an excerpt from the novel "Saramé"
by Maria Tuttle
from Javier Huerta's introduction:
"What we have in this chapbook, in this first chapter, is an introduction to Saramé. Our young singer makes her opera debut. Our author manages to introduce Saramé to her readers by introducing her character to the society of opera. What we have are three levels of story: the historical archives, the fictional narrative, and the Tosca opera. Throughout, the novel brilliantly moves from one to the other to the other in order to provide a complete portrait of Saramé. After reading this first chapter, one desires to know much more of our young singer."
Chapter One: Rehearsal
"This will be the event of the week. I just know it," Marmar said, pulling closed her driving coat. "Darling Sara you look so well tonight. Yes. Good, just enough rouge to make you look alive, sure to impress the McNary's especially that Matilda McNary. Have you prepared your pieces? Of course you have. I am not worried at all. Come on. Let's not keep Daddy waiting." Nervous Marmar. How she had grown used to her fluttering, her fuss. She wished that she could grab her by the sleeve pull her down to the ground and hold her there. Tell her that she looked so pretty, and that she wanted to do well, but could not. Not tonight, Marmar. She wanted to stay home, in her room and look at herself, but no, not tonight because tonight she would be chased out.
Saramé followed her mother to the car, feeling bad, hating what was to come. John was already in the backseat, not speaking to Daddy who was waiting with the car running. She climbed in and watched her mother pull in the train of her gown. She lifted it up over the step and tucked it in just under the seat. From where Saramé was sitting, she could see the white satin creep towards her, wanting to touch her. John smiled at her and then she felt him grab her hand. Just a small squeeze, but it was enough to make her feel better. Did he know how much she hated this, hated performing for Marmar? She might drop a note. She might forget her music. She might let herself float away. Did they know how difficult it was to keep her voice from slipping? She was thankful for John. Her brother never showed signs of breaking. She knew that somewhere inside him, he felt the same need to flee, to jump on the train that cut through the desert to the mountains. She liked thinking of him in the mountains. He belonged there. John must know that, she thought, leaning on him as Daddy pulled the car to the main road.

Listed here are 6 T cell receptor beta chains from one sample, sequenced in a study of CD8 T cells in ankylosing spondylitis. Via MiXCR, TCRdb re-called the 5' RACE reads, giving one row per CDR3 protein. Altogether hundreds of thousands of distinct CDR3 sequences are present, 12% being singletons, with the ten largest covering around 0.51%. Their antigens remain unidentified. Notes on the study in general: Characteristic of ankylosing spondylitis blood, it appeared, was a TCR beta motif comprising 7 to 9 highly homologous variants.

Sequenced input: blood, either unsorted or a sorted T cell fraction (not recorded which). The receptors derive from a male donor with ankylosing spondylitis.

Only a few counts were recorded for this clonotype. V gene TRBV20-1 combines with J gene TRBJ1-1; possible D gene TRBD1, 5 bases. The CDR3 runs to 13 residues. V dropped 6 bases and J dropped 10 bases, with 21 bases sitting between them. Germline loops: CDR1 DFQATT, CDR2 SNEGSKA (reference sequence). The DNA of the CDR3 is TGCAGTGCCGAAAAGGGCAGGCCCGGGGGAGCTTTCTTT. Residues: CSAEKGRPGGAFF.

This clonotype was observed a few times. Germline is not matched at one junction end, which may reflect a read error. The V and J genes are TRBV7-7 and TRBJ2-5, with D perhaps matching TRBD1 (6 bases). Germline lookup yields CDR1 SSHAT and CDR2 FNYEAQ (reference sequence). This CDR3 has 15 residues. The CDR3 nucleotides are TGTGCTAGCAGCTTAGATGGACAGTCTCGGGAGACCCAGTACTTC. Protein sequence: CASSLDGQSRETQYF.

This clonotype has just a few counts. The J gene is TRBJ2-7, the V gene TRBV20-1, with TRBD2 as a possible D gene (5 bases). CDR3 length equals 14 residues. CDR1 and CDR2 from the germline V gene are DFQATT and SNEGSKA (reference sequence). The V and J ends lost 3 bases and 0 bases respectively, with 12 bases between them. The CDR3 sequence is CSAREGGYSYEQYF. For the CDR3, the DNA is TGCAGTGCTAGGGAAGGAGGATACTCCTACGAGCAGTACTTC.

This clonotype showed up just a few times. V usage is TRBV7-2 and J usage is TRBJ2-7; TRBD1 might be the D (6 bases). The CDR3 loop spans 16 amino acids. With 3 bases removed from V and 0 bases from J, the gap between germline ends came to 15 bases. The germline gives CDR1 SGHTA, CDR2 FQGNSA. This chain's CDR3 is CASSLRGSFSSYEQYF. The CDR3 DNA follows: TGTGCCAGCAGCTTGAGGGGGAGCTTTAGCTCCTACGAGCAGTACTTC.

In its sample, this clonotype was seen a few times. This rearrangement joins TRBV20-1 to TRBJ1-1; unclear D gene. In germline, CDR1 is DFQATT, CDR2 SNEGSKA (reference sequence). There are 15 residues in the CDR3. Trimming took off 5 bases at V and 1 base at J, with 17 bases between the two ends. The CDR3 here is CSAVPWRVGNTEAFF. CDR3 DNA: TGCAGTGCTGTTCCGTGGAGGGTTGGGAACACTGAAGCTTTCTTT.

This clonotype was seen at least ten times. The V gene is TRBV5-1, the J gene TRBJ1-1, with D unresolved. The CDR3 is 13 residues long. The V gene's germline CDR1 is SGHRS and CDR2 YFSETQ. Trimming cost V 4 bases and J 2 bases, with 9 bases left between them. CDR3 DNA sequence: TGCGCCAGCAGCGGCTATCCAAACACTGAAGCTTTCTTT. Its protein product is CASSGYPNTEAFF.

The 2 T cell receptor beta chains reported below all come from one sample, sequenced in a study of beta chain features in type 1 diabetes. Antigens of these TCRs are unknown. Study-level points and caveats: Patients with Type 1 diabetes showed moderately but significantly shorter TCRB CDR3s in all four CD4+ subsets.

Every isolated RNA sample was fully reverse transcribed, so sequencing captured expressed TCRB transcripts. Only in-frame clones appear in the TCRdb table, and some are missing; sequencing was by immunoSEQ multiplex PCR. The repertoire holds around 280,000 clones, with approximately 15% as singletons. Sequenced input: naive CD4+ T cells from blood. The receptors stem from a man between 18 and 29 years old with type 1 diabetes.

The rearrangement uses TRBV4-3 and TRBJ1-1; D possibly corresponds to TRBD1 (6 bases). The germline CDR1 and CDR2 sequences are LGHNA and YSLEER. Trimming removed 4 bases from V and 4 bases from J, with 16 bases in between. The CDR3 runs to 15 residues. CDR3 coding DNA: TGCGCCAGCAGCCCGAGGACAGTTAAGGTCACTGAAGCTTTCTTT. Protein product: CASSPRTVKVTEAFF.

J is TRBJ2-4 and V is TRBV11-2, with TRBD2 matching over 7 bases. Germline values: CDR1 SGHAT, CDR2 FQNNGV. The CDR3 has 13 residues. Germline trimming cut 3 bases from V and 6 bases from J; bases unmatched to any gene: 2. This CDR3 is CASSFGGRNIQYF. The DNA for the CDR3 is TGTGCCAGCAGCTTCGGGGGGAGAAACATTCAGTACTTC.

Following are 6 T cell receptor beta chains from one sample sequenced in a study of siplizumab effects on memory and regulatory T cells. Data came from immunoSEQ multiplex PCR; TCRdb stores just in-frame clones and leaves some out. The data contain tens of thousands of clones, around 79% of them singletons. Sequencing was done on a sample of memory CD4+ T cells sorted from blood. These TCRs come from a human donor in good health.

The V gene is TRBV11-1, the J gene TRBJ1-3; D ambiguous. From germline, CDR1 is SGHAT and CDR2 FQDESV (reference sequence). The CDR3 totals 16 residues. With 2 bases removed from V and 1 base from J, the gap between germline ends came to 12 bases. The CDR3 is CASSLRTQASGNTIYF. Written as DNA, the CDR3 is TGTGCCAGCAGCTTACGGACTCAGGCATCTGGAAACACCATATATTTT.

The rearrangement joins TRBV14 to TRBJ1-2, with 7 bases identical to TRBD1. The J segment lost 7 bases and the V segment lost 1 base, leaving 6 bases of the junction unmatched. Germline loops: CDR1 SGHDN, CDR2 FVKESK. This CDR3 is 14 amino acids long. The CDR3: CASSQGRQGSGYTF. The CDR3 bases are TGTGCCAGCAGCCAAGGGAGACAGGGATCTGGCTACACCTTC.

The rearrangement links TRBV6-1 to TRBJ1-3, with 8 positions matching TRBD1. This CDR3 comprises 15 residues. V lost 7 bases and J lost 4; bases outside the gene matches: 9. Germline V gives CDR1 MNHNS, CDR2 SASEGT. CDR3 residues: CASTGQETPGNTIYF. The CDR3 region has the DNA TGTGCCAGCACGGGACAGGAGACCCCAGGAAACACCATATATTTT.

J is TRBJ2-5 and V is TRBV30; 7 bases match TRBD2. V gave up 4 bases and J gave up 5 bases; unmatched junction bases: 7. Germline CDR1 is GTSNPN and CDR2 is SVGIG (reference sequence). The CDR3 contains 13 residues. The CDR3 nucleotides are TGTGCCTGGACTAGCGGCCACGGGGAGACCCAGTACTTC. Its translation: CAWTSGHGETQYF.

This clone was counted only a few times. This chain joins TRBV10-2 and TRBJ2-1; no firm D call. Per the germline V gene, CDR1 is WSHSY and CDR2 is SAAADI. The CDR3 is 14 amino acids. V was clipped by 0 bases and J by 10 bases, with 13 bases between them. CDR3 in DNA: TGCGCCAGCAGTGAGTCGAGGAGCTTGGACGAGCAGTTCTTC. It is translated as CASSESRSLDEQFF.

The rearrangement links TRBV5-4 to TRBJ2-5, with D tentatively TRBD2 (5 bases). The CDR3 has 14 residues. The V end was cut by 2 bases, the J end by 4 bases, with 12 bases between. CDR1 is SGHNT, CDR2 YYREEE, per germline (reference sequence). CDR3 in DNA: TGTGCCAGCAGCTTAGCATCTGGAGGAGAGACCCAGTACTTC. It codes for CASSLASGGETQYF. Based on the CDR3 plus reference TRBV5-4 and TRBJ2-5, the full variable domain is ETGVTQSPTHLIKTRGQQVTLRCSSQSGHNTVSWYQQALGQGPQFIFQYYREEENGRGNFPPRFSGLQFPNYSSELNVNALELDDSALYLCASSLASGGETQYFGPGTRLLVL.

Maria Tuttle was born on the 2nd of May 1974 in Bogotá, Colombia. Her mother, Elvia Gladys, immigrated to Cincinnati, Ohio, leaving Maria in Colombia for a period of time. Maria immigrated to Cincinnati as a young child, eventually becoming a naturalized citizen. She attended Anderson High School, graduating in 1992. She entered the Art Academy of Cincinnati that same year, earning a BFA in painting and art history in 1997. Maria entered the writing program at the University of Cincinnati where she earned an MA in comparative literature in 2002. She has worked as a fine art book editor for a midsize publishing company, but knew that she wanted to further her writing education. Within a year of earning her MA, Maria applied to and was accepted by the Bilingual Creative Writing Program at the University of Texas at El Paso where she earned an MFA in creative writing and border studies in 2005. She left El Paso and now resides in Oakland, CA and is currently working at Los Medanos College in Pittsburg, California as an English professor. She is also the director of the Puente Program, a program designed to assist under-represented students to transfer to 4-year colleges and universities.